PERSONAL RECOLLECTIONS OF JOAN OF ARC - VOLUME 2
PERSONAL RECOLLECTIONS OF JOAN OF ARC - VOLUME 2
PERSONAL RECOLLECTIONS OF JOAN OF ARC
by THE SIEUR LOUIS DE CONTE
(her page and secretary)
In Two Volumes
Freely translated out of the ancient French into modern English
from the original unpublished manuscript in the National Archives
Book II -- IN COURT AND CAMP Continued
28 Joan Foretells Her Doom
29 Fierce Talbot Reconsiders
30 The Red Field of Patay
31 France Begins to Live Again
32 The Joyous News Flies Fast
33 Joan's Five Great Deeds
34 The Jests of the Burgundians
35 The Heir of France is Crowned
36 Joan Hears News from Home
37 Again to Arms
38 The King Cries "Forward!"
39 We Win but the King Balks
40 Treachery Conquers Joan
41 The Maid Will March No More
Book III -- TRIAL AND MARTYRDOM
1 The Maid in Chains
2 Joan Sold to the English
3 Weaving the Net About Her
4 All Ready to Condemn
5 Fifty Experts Against a Novice
6 The Maid Baffles Her Persecutors
7 Craft That Was in Vain
8 Joan Tells of Her Visions
9 Her Sure Deliverance Foretold
10 The Inquisitors at Their Wit's End
11 The Court Reorganized for Assassination
12 Joan's Master-Stroke Diverted
13 The Third Trial Fails
14 Joan Struggles with Her Twelve Lies
15 Undaunted by Threat of Burning
16 Joan Stands Defiant Before the Rack
17 Supreme in Direst Peril
18 Condemned Yet Unafraid
19 Our Last Hopes of Rescue Fail
20 The Betrayal
21 Respited Only for Torture
22 Joan Gives the Fatal Answer
23 The Time Is at Hand
24 Joan the Martyr
Chapter 28 Joan Foretells Her Doom
THE TROOPS must have a rest. Two days would be allowed for
The morning of the 14th I was writing from Joan's dictation in a
small room which she sometimes used as a private office when she
wanted to get away from officials and their interruptions.
Catherine Boucher came in and sat down and said:
"Joan dear I want you to talk to me."
"Indeed I am not sorry for that but glad. What is in your mind?"
"This. I scarcely slept last night for thinking of the dangers you
are running. The Paladin told me how you made the duke stand out
of the way when the cannon-balls were flying all about and so
saved his life."
"Well that was right wasn't it?"
"Right? Yes; but you stayed there yourself. Why will you do like
that? It seems such a wanton risk."
"Oh no it was not so. I was not in any danger."
"How can you say that Joan with those deadly things flying all
Joan laughed and tried to turn the subject but Catherine persisted.
"It was horribly dangerous and it could not be necessary to stay in
such a place. And you led an assault again. Joan it is tempting
Providence. I want you to make me a promise. I want you to
promise me that you will let others lead the assaults if there must
be assaults and that you will take better care of yourself in those
dreadful battles. Will you?"
But Joan fought away from the promise and did not give it.
Catherine sat troubled and discontented awhile then she said:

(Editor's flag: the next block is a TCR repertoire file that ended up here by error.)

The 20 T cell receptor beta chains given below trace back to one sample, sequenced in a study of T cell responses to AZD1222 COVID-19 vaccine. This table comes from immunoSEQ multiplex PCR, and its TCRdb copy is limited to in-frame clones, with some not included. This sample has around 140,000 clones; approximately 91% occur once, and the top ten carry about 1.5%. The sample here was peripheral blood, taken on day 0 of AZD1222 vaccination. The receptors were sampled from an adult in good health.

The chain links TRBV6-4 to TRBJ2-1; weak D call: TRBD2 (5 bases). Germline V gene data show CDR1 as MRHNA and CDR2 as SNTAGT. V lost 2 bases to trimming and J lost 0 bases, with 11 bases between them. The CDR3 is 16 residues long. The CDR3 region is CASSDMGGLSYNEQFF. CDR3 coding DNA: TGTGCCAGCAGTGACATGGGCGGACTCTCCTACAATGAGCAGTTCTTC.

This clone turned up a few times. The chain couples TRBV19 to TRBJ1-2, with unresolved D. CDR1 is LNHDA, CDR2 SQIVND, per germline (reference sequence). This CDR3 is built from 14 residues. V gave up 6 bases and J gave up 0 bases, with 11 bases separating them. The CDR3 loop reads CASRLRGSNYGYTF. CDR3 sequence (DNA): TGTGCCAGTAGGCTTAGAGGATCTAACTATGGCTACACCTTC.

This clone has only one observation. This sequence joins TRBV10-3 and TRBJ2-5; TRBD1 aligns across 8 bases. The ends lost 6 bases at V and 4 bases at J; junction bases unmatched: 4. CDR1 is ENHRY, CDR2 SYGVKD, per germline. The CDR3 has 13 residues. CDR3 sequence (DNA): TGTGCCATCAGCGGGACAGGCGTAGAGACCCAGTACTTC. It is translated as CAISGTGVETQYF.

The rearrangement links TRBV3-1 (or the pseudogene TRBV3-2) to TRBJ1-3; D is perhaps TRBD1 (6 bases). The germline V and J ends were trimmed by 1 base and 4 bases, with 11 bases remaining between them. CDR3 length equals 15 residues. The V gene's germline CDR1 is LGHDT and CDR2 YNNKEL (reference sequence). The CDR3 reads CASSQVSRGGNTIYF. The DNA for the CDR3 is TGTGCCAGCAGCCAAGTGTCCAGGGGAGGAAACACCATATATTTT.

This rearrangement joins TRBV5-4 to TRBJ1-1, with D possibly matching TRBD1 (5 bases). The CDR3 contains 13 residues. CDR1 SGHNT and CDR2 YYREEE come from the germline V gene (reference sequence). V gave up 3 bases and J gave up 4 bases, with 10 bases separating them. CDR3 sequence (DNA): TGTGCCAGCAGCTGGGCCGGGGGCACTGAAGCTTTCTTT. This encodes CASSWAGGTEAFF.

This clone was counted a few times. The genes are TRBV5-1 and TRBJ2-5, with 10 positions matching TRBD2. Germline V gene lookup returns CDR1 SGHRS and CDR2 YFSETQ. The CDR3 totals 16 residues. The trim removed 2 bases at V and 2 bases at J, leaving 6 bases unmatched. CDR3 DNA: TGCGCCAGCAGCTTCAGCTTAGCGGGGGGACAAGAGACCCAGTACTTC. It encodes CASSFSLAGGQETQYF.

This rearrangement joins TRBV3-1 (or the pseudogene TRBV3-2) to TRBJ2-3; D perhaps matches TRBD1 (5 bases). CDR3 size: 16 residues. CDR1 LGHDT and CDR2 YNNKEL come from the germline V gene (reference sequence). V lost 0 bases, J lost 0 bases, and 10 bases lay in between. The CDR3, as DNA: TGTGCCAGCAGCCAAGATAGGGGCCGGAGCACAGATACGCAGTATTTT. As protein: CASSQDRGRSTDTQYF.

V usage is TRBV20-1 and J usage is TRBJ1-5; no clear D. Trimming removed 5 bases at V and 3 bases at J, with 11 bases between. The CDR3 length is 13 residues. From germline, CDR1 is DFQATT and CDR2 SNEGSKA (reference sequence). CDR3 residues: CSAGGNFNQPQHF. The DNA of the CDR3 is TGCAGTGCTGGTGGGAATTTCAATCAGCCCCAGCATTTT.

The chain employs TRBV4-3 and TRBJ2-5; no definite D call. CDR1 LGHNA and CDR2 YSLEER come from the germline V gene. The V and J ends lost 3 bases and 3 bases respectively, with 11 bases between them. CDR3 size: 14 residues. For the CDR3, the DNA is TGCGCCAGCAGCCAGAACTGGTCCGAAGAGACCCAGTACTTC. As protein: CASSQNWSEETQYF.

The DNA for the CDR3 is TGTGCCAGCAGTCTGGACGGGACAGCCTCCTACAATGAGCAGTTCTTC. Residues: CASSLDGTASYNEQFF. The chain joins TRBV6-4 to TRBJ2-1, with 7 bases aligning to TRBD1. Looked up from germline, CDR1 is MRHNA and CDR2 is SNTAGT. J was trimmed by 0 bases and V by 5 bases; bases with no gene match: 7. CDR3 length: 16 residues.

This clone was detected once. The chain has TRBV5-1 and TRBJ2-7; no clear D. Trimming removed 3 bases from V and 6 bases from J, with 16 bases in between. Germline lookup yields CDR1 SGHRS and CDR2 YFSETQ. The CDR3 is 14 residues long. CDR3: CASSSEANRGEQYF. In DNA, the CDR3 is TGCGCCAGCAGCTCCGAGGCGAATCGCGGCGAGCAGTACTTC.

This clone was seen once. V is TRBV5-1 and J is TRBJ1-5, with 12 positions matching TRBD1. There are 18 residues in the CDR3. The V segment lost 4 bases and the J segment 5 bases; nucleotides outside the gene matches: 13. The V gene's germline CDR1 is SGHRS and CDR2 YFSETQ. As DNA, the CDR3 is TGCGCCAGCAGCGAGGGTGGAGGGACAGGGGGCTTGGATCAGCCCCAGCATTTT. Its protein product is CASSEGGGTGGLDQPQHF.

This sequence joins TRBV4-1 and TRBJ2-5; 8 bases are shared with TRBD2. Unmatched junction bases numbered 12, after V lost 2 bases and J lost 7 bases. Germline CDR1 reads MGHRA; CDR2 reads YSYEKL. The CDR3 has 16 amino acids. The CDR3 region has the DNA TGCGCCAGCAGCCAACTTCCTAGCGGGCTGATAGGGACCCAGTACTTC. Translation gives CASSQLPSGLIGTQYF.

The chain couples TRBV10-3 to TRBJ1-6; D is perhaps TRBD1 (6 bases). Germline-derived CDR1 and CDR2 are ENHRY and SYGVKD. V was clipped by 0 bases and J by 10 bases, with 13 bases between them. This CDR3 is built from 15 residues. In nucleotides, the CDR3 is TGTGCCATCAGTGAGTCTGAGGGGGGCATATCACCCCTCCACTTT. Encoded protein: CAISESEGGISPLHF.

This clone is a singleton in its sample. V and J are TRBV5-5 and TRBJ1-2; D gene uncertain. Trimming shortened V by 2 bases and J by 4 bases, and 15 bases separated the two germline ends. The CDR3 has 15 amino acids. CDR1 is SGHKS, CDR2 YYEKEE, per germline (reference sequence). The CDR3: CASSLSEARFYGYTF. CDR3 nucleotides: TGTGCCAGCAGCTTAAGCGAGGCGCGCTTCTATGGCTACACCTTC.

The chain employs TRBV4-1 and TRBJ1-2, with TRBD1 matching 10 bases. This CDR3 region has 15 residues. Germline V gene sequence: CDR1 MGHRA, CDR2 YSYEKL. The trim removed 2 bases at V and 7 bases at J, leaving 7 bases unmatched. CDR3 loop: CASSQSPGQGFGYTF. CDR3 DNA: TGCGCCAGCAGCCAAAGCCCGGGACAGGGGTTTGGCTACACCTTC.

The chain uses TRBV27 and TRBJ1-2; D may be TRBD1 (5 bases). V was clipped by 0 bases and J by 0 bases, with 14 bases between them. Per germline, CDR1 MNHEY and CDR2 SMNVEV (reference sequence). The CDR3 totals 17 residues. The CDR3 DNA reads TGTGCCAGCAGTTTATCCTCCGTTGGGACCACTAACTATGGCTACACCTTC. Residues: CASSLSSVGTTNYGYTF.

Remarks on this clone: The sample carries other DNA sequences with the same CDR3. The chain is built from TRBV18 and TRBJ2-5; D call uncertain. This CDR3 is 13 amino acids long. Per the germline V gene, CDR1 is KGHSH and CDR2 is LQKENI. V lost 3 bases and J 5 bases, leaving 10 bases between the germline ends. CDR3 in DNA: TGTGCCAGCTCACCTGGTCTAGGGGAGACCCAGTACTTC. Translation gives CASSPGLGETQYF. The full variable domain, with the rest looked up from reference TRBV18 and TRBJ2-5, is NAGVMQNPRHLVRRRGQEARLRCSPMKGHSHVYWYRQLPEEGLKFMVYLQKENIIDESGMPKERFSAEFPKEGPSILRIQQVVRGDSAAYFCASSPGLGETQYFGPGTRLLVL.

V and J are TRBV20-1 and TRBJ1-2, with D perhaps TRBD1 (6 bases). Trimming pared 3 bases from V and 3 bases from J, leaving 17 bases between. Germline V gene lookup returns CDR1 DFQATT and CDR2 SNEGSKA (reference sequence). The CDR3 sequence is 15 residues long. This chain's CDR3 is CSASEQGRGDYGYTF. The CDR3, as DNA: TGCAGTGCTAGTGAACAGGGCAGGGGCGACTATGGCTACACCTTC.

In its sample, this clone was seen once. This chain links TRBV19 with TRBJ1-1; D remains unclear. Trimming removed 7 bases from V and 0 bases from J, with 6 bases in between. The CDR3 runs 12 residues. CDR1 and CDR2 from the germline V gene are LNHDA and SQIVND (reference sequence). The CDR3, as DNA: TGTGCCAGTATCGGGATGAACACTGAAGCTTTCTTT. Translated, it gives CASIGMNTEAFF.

"Joan are you going to be a soldier always? These wars are so
long--so long. They last forever and ever and ever."
There was a glad flash in Joan's eye as she cried:
"This campaign will do all the really hard work that is in front of it
in the next four days. The rest of it will be gentler--oh far less
bloody. Yes in four days France will gather another trophy like the
redemption of Orleans and make her second long step toward
Catherine started (and do did I); then she gazed long at Joan like
one in a trance murmuring "four days--four days" as if to herself
and unconsciously. Finally she asked in a low voice that had
something of awe in it:
"Joan tell me--how is it that you know that? For you do know it I
"Yes" said Joan dreamily "I know--I know. I shall strike--and
strike again. And before the fourth day is finished I shall strike yet
again." She became silent. We sat wondering and still. This was
for a whole minute she looking at the floor and her lips moving
but uttering nothing. Then came these words but hardly audible:
"And in a thousand years the English power in France will not rise
up from that blow."
It made my flesh creep. It was uncanny. She was in a trance
again--I could see it--just as she was that day in the pastures of
Domremy when she prophesied about us boys in the war and
afterward did not know that she had done it. She was not
conscious now; but Catherine did not know that and so she said
in a happy voice:
"Oh I believe it I believe it and I am so glad! Then you will come
back and bide with us all your life long and we will love you so
and honor you!"
A scarcely perceptible spasm flitted across Joan's face and the
dreamy voice muttered:
"Before two years are sped I shall die a cruel death!"
I sprang forward with a warning hand up. That is why Catherine
did not scream. She was going to do that--I saw it plainly. Then I
whispered her to slip out of the place and say nothing of what had
happened. I said Joan was asleep--asleep and dreaming. Catherine
whispered back and said:
"Oh I am so grateful that it is only a dream! It sounded like
prophecy." And she was gone.
Like prophecy! I knew it was prophecy; and I sat down crying as
knowing we should lose her. Soon she started shivering slightly